• Claudia Nelson works at the intersection of literary and historical study and, as a scholar with a particular interest in fiction for children, is concerned with works of popular culture as well as with the "high culture" canon. Trained as a specialist in Victorian Britain, she has also published books and articles on childhood studies topics within the U.S. and Australia, crossing periods from the mid-nineteenth century to the early twenty-first.
  • Mary Ann O’Farrell’s current research project looks at Jane Austen and her works, which are esteemed in nearly all accounts of the novel, alongside the popular devotion to Austen evident in adaptations of her works, in the proliferation of Austen-related books and objects, in Austen websites and fan videos, and in her use as a reference in popular discourse. This work not only crosses the artificial boundaries separating high and low culture but also works transatlantically. The crossing of high and low cultures is also an aspect of Professor O’Farrell’s recent essay on Henry James and Alfred Hitchcock, a planned project on the novel of manners, and her teaching, particularly in a course called “Gangster Manners.”
  • Larry Oliver is working on the famous writings of African American author W.E.B. Du Bois in light of his studies in economics.
  • Marco Portales teaches American Latino and Southwestern Literature. With his finger on the pulse of the fastest-growing ethnic group in the United States, he is the author of such books as Latino Sun, Rising: Our Spanish-Speaking U.S. World.
  • Larry Reynolds writes and lectures about such topics as how the Mexican American War shaped literary history in the nineteenth century. Among his many influential books is European Revolutions and the American Renaissance, which argues that reverberations from the Old World had a profound effect on American identity during the very time when America seemed most distinctive and original—the era of Emerson, Thoreau, Hawthorne, Melville, Whitman, and Dickinson.
  • Susan Stabile, in her new book project “Salvage,” considers how discarded objects experience a second life through “redemptive aesthetics of waste.” This collection of familiar essays (on organ transplants, roadkill, internet trolling, birds’ nests, recycled migrant housing, and Indian-giving) resituates the aesthetic practices of “collecting” within contemporary conversations of “sustainability” while at the same time contributing to interdisciplinary debates in literature and material culture, medical humanities, anthropology, sociology, and ethics.
  • Jan Swearingen, as a specialist in rhetoric, has taken the measure of Plato and Aristotle's ancient Mediterranean world, but has also ventured into New World rhetoric, with studies of the revolutionary and religious experiences of colonial Americans. In addition, Professor Swearingen and her students have pioneered the study and teaching of Asian communication forms, especially in China.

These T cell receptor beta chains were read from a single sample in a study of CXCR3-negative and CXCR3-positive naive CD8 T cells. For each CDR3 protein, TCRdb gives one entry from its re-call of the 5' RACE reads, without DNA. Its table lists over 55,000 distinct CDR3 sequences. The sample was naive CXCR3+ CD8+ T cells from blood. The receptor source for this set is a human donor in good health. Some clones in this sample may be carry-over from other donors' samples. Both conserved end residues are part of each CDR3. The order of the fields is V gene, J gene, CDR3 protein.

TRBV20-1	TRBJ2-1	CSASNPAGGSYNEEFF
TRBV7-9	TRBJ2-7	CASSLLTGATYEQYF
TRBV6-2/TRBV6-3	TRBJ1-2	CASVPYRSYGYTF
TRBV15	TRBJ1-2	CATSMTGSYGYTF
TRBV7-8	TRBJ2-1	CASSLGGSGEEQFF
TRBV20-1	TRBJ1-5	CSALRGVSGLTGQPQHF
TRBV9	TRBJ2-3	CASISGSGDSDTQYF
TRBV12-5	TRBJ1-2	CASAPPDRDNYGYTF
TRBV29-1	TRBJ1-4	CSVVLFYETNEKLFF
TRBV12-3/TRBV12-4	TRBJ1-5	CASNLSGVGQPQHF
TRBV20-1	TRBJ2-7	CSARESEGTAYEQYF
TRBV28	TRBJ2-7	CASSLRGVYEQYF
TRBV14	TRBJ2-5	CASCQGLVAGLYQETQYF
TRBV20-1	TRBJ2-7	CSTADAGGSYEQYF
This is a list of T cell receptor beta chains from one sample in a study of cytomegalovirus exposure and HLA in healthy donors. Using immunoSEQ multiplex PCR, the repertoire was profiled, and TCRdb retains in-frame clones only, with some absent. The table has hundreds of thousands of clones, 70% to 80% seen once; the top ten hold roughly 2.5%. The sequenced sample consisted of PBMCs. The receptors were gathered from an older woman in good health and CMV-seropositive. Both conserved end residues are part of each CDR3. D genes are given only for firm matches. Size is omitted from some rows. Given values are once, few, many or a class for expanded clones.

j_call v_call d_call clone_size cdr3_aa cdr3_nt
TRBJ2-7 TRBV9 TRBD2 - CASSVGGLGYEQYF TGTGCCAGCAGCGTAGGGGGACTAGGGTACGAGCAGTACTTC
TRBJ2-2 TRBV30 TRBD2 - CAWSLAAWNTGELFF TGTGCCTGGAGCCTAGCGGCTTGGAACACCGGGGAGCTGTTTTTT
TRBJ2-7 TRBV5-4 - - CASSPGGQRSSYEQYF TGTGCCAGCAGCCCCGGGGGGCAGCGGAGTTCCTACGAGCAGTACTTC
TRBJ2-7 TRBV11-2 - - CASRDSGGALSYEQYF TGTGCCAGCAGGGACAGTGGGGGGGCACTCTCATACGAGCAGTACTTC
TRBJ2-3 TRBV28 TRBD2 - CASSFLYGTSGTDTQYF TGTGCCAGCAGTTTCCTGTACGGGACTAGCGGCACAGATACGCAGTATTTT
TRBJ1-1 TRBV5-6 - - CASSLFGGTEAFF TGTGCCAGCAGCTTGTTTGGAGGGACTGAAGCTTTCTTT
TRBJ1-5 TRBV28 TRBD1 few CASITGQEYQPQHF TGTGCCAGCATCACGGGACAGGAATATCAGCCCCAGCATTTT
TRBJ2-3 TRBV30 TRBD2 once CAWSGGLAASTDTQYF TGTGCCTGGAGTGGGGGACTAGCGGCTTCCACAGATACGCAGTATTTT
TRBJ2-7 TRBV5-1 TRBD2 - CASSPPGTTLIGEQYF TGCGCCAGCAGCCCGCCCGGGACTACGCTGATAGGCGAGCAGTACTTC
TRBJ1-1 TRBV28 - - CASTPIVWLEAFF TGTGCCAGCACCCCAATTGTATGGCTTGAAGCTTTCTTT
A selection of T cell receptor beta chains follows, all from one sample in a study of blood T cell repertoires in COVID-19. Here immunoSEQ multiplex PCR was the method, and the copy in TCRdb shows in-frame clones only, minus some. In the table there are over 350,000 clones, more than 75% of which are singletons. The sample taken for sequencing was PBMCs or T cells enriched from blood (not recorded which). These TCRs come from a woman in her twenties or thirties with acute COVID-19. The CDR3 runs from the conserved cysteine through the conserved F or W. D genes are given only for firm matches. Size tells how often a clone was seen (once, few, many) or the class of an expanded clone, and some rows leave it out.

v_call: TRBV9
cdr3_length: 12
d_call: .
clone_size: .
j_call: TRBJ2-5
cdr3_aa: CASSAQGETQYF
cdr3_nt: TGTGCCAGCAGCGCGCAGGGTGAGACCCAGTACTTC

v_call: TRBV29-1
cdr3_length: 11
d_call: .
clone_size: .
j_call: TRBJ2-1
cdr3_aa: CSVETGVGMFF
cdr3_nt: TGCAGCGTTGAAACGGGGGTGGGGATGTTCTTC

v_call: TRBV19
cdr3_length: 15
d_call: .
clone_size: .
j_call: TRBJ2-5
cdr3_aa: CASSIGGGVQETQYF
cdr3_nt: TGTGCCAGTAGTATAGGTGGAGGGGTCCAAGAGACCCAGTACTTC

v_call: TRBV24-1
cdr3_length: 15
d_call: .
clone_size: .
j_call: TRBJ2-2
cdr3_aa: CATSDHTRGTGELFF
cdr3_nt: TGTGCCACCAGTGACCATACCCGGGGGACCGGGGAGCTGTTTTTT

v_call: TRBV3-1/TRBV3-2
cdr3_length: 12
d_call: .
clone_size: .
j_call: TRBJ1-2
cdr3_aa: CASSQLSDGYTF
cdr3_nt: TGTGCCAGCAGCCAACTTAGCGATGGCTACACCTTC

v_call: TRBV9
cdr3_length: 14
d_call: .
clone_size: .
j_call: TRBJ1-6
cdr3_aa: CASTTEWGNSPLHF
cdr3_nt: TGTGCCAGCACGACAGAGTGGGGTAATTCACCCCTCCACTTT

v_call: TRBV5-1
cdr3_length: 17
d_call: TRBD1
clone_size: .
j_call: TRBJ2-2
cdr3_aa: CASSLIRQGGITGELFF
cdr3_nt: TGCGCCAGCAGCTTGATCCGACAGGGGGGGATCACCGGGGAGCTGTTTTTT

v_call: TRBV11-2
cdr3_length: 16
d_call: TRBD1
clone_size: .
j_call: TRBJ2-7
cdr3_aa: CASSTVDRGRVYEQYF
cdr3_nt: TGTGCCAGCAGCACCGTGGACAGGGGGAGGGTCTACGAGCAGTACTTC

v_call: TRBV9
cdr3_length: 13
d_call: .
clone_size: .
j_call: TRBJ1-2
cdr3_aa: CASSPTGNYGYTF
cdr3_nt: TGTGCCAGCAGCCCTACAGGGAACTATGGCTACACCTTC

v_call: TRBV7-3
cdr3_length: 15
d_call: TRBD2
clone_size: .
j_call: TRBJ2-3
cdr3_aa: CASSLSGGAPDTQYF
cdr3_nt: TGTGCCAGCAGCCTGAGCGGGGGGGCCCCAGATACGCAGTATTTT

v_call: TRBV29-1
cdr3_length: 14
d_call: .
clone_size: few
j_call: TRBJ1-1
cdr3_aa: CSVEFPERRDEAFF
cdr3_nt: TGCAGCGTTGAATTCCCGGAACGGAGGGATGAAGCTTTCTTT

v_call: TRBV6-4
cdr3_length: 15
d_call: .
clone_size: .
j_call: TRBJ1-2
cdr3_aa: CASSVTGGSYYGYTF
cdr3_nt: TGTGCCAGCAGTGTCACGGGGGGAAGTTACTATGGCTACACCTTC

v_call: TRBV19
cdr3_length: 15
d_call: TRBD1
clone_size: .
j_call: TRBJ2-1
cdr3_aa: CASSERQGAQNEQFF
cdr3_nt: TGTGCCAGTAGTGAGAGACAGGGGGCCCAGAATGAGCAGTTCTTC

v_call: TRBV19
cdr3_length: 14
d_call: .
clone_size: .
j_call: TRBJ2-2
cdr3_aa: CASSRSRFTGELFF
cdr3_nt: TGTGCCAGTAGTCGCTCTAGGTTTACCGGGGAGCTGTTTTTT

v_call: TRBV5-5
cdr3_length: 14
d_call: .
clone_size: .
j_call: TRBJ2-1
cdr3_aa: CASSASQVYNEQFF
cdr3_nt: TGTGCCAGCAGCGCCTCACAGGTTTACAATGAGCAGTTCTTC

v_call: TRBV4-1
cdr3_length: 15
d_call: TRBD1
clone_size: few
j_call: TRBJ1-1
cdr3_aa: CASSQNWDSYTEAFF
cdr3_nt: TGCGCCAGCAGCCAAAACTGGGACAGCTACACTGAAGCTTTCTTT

• Chuck Taylor's research on using workshops in English language creative writing teaching was published in a Japanese journal in both English and Japanese. His work on Beat literature includes William Burroughs, writing in English from Tangiers, and Ginsberg and Corso writing in English from the Beat hotel in Paris. He has published creative nonfiction set near the Rio Grande.

Most of us have elements in our teaching or scholarship that could either fit under the heading of English without Borders or could benefit from the kind of renewal the concept calls for. We are well positioned to pursue this work at Texas A&M for reasons other than our special research and teaching agendas. Above all, it gives us a chance to bring diversity closer to the center of our mission, to embrace more completely some of the specializations represented by recent hires, and to pursue our manifest interest in interdisciplinarity within the department with a vigor comparable to that which we have contributed to College-level programs in such fields as Women's and Gender Studies, Africana Studies, American Studies, International Studies, and Film.

Even our location works in our favor. The state of Texas, just as it encompasses the edges of multiple ecological zones and the borderland of the U.S. and Mexico, bears the imprint of the Native American culture, as well as the European (not only the Anglo- and Latin-American but also the Czech, Polish, German, Italian, and Jewish), the African, and the Asian.

English without Borders provides a way to bring individuals and groups formerly seen as disparate into new conversations. Although the trend toward transnationalism is most clearly active in contemporary literature (hence our recent hires in that area) and creative writing (with its pervasive multilingualism and code-switching), it need not be exclusively confined thereto. As the examples above suggest, it is potentially a far-reaching and overarching concept.